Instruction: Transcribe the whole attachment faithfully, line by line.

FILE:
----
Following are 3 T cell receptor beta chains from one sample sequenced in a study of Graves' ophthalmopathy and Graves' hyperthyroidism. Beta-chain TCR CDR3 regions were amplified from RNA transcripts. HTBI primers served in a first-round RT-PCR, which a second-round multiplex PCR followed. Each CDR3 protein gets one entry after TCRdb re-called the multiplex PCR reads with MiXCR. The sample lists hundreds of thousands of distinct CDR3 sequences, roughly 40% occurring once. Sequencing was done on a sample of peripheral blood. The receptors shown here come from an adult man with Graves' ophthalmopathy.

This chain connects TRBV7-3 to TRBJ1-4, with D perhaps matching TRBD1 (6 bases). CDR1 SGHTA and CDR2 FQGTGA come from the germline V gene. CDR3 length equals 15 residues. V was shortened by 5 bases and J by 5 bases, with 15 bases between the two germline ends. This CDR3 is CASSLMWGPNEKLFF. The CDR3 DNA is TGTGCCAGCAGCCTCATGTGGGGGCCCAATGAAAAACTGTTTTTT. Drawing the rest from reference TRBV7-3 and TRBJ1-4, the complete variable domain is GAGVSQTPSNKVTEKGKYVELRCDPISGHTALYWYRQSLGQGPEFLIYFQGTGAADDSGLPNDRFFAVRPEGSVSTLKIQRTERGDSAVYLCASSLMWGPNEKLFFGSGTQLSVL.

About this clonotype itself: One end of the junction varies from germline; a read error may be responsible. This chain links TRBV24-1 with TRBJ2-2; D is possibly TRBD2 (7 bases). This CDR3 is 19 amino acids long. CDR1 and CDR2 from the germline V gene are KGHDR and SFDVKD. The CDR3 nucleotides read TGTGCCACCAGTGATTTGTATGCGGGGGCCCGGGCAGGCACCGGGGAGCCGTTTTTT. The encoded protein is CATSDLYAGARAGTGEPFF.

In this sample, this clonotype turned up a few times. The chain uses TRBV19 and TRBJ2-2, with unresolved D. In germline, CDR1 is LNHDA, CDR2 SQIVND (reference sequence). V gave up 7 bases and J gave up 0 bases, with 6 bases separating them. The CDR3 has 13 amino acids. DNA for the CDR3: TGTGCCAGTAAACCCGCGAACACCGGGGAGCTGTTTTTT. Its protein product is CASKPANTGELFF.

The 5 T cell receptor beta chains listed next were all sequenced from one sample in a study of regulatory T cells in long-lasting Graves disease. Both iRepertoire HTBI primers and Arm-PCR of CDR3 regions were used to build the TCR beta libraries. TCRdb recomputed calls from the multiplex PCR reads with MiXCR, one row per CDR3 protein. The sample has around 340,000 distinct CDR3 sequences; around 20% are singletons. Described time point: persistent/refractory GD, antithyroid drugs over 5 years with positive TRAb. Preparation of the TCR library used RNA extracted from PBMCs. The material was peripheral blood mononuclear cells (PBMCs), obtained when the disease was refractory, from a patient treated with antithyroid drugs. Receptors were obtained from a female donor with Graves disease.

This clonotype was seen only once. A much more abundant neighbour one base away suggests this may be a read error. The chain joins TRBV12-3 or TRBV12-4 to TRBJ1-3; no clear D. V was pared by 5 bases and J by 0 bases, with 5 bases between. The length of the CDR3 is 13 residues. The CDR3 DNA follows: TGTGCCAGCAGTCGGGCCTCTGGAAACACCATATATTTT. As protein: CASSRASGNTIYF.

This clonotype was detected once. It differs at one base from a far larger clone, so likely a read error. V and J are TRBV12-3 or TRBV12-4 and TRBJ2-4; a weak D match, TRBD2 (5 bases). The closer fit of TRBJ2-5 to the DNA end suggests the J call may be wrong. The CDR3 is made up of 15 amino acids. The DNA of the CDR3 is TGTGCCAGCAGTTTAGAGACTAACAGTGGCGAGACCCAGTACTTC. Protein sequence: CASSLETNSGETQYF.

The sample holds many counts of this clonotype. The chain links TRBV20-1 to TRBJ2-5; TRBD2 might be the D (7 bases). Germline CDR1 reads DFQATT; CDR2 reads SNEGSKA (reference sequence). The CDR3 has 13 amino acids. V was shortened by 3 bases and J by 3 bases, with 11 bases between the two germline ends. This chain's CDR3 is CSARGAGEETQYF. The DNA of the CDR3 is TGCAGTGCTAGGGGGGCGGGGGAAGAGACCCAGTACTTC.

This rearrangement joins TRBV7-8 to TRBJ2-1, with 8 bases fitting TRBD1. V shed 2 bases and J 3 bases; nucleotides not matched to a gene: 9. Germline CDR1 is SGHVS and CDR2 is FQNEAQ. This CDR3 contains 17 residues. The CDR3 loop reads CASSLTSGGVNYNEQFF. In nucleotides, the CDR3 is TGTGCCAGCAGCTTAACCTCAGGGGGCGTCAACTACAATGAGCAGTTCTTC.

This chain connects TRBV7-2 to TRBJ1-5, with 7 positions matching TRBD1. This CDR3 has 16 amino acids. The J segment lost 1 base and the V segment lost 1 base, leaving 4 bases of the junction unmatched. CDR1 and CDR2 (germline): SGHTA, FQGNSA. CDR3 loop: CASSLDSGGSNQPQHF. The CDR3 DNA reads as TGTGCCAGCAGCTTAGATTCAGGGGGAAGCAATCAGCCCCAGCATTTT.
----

Following are 3 T cell receptor beta chains from one sample sequenced in a study of Graves' ophthalmopathy and Graves' hyperthyroidism. Beta-chain TCR CDR3 regions were amplified from RNA transcripts. HTBI primers served in a first-round RT-PCR, which a second-round multiplex PCR followed. Each CDR3 protein gets one entry after TCRdb re-called the multiplex PCR reads with MiXCR. The sample lists hundreds of thousands of distinct CDR3 sequences, roughly 40% occurring once. Sequencing was done on a sample of peripheral blood. The receptors shown here come from an adult man with Graves' ophthalmopathy.

This chain connects TRBV7-3 to TRBJ1-4, with D perhaps matching TRBD1 (6 bases). CDR1 SGHTA and CDR2 FQGTGA come from the germline V gene. CDR3 length equals 15 residues. V was shortened by 5 bases and J by 5 bases, with 15 bases between the two germline ends. This CDR3 is CASSLMWGPNEKLFF. The CDR3 DNA is TGTGCCAGCAGCCTCATGTGGGGGCCCAATGAAAAACTGTTTTTT. Drawing the rest from reference TRBV7-3 and TRBJ1-4, the complete variable domain is GAGVSQTPSNKVTEKGKYVELRCDPISGHTALYWYRQSLGQGPEFLIYFQGTGAADDSGLPNDRFFAVRPEGSVSTLKIQRTERGDSAVYLCASSLMWGPNEKLFFGSGTQLSVL.

About this clonotype itself: One end of the junction varies from germline; a read error may be responsible. This chain links TRBV24-1 with TRBJ2-2; D is possibly TRBD2 (7 bases). This CDR3 is 19 amino acids long. CDR1 and CDR2 from the germline V gene are KGHDR and SFDVKD. The CDR3 nucleotides read TGTGCCACCAGTGATTTGTATGCGGGGGCCCGGGCAGGCACCGGGGAGCCGTTTTTT. The encoded protein is CATSDLYAGARAGTGEPFF.

In this sample, this clonotype turned up a few times. The chain uses TRBV19 and TRBJ2-2, with unresolved D. In germline, CDR1 is LNHDA, CDR2 SQIVND (reference sequence). V gave up 7 bases and J gave up 0 bases, with 6 bases separating them. The CDR3 has 13 amino acids. DNA for the CDR3: TGTGCCAGTAAACCCGCGAACACCGGGGAGCTGTTTTTT. Its protein product is CASKPANTGELFF.

The 5 T cell receptor beta chains listed next were all sequenced from one sample in a study of regulatory T cells in long-lasting Graves disease. Both iRepertoire HTBI primers and Arm-PCR of CDR3 regions were used to build the TCR beta libraries. TCRdb recomputed calls from the multiplex PCR reads with MiXCR, one row per CDR3 protein. The sample has around 340,000 distinct CDR3 sequences; around 20% are singletons. Described time point: persistent/refractory GD, antithyroid drugs over 5 years with positive TRAb. Preparation of the TCR library used RNA extracted from PBMCs. The material was peripheral blood mononuclear cells (PBMCs), obtained when the disease was refractory, from a patient treated with antithyroid drugs. Receptors were obtained from a female donor with Graves disease.

This clonotype was seen only once. A much more abundant neighbour one base away suggests this may be a read error. The chain joins TRBV12-3 or TRBV12-4 to TRBJ1-3; no clear D. V was pared by 5 bases and J by 0 bases, with 5 bases between. The length of the CDR3 is 13 residues. The CDR3 DNA follows: TGTGCCAGCAGTCGGGCCTCTGGAAACACCATATATTTT. As protein: CASSRASGNTIYF.

This clonotype was detected once. It differs at one base from a far larger clone, so likely a read error. V and J are TRBV12-3 or TRBV12-4 and TRBJ2-4; a weak D match, TRBD2 (5 bases). The closer fit of TRBJ2-5 to the DNA end suggests the J call may be wrong. The CDR3 is made up of 15 amino acids. The DNA of the CDR3 is TGTGCCAGCAGTTTAGAGACTAACAGTGGCGAGACCCAGTACTTC. Protein sequence: CASSLETNSGETQYF.

The sample holds many counts of this clonotype. The chain links TRBV20-1 to TRBJ2-5; TRBD2 might be the D (7 bases). Germline CDR1 reads DFQATT; CDR2 reads SNEGSKA (reference sequence). The CDR3 has 13 amino acids. V was shortened by 3 bases and J by 3 bases, with 11 bases between the two germline ends. This chain's CDR3 is CSARGAGEETQYF. The DNA of the CDR3 is TGCAGTGCTAGGGGGGCGGGGGAAGAGACCCAGTACTTC.

This rearrangement joins TRBV7-8 to TRBJ2-1, with 8 bases fitting TRBD1. V shed 2 bases and J 3 bases; nucleotides not matched to a gene: 9. Germline CDR1 is SGHVS and CDR2 is FQNEAQ. This CDR3 contains 17 residues. The CDR3 loop reads CASSLTSGGVNYNEQFF. In nucleotides, the CDR3 is TGTGCCAGCAGCTTAACCTCAGGGGGCGTCAACTACAATGAGCAGTTCTTC.

This chain connects TRBV7-2 to TRBJ1-5, with 7 positions matching TRBD1. This CDR3 has 16 amino acids. The J segment lost 1 base and the V segment lost 1 base, leaving 4 bases of the junction unmatched. CDR1 and CDR2 (germline): SGHTA, FQGNSA. CDR3 loop: CASSLDSGGSNQPQHF. The CDR3 DNA reads as TGTGCCAGCAGCTTAGATTCAGGGGGAAGCAATCAGCCCCAGCATTTT.